An Entrenched Legacy
How the New Deal Constitutional Revolution Continues to Shape the Role of the Supreme Court
Publication Year: 2009
Published by: Penn State University Press
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One of the most enduring and heated public controversies of the past half century has involved the role and power of the Supreme Court. Judicial activism has been blamed for an array of unpopular decisions in which the Court has seemingly gone outside the text of the Constitution to create new kinds of rights. ...
1 The New Deal Constitutional Revolution
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The economic depression of the 1930s created the most cataclysmic social crisis in American history. Tens of millions of people lost their homes and means of livelihood. From 1929 to 1933, nearly two-fifths of all corporate businesses failed.1 One quarter of the working-age population was unemployed. ...
2 At the Heart of the Revolution: The Constitution’s Structural Provisions
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The most important governing structures created by the Constitution are federalism and separation of powers.1 Indeed, the republican system of government created by the Constitution rests upon the twin foundations of federalism and separation of powers as its foundation. ...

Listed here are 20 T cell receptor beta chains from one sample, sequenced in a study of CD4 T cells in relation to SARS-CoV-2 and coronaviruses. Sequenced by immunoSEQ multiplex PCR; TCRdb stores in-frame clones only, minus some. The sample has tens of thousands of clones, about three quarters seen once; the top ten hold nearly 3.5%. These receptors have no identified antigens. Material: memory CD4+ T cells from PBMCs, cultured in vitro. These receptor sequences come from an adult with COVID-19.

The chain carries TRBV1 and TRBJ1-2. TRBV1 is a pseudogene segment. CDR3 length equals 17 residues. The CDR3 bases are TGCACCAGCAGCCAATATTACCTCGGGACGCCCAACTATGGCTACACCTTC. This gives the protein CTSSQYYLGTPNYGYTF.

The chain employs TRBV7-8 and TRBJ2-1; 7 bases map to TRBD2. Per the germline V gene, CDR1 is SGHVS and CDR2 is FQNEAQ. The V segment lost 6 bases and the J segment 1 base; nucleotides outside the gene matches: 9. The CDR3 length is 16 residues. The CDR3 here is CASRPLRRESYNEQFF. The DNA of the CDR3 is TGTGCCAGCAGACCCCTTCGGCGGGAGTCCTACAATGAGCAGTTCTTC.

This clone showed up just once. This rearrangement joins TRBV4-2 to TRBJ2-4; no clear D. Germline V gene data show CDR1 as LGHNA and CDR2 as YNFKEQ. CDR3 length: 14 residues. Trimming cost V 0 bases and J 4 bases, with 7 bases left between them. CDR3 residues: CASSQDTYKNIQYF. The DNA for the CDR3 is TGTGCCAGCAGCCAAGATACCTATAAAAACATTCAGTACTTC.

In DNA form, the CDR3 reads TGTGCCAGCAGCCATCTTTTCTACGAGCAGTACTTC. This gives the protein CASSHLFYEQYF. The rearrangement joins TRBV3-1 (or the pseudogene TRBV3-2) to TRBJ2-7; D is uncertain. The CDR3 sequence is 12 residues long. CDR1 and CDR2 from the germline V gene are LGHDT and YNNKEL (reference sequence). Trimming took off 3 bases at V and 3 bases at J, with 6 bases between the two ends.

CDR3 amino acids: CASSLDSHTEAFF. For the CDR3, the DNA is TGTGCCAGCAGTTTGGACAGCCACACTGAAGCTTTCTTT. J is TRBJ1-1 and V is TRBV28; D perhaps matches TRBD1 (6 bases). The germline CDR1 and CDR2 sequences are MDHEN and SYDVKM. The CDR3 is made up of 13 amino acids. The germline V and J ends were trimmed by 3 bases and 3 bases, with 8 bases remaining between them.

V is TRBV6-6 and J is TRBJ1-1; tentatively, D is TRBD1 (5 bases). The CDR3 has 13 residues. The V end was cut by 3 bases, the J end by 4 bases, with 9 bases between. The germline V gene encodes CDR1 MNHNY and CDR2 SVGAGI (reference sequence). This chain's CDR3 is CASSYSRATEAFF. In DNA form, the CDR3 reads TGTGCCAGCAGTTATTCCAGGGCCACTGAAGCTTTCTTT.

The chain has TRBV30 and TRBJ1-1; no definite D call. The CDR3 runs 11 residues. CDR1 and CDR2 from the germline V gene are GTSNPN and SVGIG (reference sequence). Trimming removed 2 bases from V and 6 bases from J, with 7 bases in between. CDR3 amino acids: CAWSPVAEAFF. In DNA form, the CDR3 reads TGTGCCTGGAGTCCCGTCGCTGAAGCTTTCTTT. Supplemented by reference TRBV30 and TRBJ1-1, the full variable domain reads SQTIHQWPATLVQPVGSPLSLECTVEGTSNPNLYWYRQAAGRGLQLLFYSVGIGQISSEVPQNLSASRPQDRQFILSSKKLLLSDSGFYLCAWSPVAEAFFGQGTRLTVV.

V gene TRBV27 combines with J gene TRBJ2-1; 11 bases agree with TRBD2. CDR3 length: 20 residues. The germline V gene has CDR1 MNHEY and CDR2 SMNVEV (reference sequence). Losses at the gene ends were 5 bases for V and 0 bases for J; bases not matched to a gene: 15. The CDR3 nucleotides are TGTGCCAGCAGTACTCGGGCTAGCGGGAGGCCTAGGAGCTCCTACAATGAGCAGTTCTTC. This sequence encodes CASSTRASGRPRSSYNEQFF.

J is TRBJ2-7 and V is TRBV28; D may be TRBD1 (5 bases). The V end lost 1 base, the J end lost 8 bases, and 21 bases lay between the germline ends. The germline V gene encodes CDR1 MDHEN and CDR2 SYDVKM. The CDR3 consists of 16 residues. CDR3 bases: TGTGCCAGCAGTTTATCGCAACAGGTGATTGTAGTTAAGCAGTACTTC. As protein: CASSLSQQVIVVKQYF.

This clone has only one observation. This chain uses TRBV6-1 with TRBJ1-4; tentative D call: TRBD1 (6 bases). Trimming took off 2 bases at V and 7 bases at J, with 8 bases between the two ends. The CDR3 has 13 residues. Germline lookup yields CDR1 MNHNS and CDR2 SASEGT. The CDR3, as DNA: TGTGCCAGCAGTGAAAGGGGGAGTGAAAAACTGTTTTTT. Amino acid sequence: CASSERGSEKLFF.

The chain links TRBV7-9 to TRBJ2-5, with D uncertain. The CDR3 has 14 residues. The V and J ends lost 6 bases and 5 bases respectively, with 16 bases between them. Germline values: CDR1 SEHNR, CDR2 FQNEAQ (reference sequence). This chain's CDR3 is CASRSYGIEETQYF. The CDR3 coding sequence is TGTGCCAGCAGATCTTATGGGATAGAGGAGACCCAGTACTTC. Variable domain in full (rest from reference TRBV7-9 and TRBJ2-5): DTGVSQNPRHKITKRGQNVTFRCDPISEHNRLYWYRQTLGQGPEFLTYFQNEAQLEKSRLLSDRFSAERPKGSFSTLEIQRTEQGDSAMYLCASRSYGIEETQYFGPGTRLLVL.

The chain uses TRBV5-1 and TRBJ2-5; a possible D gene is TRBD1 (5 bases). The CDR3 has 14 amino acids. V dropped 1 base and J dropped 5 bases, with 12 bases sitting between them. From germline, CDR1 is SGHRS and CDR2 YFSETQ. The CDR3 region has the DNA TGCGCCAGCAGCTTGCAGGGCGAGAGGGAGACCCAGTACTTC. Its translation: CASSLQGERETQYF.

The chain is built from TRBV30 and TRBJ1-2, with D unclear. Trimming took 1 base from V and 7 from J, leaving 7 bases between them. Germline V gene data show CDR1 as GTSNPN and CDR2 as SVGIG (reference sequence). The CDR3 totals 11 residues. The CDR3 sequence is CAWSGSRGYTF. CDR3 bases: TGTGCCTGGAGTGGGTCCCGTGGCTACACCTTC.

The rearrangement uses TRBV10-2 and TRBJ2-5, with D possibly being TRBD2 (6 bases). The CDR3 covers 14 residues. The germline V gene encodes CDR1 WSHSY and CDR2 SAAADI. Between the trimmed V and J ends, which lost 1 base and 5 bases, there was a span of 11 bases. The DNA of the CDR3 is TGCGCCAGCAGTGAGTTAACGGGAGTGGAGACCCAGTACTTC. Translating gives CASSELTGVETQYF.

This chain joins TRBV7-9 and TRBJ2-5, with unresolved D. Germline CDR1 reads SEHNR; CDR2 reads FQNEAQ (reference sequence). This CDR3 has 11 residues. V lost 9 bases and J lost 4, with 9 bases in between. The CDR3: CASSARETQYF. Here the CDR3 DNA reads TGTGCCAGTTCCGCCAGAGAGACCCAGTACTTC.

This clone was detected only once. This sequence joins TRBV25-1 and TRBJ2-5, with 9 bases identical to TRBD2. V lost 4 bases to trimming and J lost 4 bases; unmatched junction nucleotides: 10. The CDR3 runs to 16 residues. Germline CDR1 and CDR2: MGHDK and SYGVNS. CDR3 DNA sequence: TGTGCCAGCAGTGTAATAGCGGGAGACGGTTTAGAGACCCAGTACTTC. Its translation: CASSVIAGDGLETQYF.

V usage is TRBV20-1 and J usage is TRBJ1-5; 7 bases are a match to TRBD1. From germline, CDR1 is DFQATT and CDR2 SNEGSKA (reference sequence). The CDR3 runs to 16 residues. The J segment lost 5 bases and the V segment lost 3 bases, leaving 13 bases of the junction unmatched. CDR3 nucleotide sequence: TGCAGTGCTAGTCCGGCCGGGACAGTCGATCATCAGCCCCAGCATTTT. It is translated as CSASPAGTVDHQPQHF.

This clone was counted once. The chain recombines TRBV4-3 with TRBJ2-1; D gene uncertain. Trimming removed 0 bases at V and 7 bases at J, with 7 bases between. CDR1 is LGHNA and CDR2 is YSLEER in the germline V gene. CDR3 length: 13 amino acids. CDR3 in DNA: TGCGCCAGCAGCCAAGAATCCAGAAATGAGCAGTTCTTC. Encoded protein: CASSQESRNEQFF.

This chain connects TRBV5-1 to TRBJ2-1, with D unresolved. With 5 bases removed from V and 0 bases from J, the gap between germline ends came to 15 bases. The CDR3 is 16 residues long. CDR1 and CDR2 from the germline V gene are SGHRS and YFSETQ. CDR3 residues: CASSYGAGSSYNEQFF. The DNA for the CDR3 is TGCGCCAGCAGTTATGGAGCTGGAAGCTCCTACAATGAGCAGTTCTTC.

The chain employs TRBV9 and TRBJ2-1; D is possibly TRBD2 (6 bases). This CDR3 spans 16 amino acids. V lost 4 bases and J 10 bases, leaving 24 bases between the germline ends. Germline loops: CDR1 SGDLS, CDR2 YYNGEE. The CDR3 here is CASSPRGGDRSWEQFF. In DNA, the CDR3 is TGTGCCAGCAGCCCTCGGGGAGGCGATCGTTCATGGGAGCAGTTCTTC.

3 How the Administrative State Has Boosted Judicial Power
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Over the past several decades, a steady but subtle shift has been occurring with respect to the separation of powers. This shift of power from Congress to the courts has not occurred through any announced doctrinal changes, but through the indirect effects of the transfers of power from Congress ...
4 The Court’s Federalism Revolution
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The revival of federalism has become a defining theme of the Rehnquist Court. Commentators have described the Court’s decisions as sparking a ‘‘federalism revolution.’’ But this so-called revolution comes after a long dormancy. From the late 1930s to the early 1990s, constitutional provisions related to federalism ...
5 A One-Sided Federalism Revolution: Ignoring the Liberty Side of Federalism
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Just as a frustration with the ineffectual response of the states to the Great Depression caused regulators and constitutional lawyers to favor a dramatic expansion of the national government during the 1930s, a frustration with centralized government and its rigid bureaucracies inspired the recent federalism revival ...
6 Contradicting the Federalism Revolution: The Court’s Nationalizing Rights-Jurisprudence
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Despite the modern Court’s dramatic move toward political federalism, it has not made a corresponding move in the area of individual rights. Rather than encouraging a decentralized rights-federalism, giving states leeway to balance social values with their own particularized view of individual rights, ...
Conclusion: A Stifling of the Democratic Process
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The story of the Court’s escalating activism regarding individual rights often begins with the New Deal opinion in Unites States v. Carolene Products, in which the infamous footnote 4 suggested that the Court should give its closest scrutiny to cases involving individual rights, because that was an area the judiciary ...
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Page Count: 200
Publication Year: 2009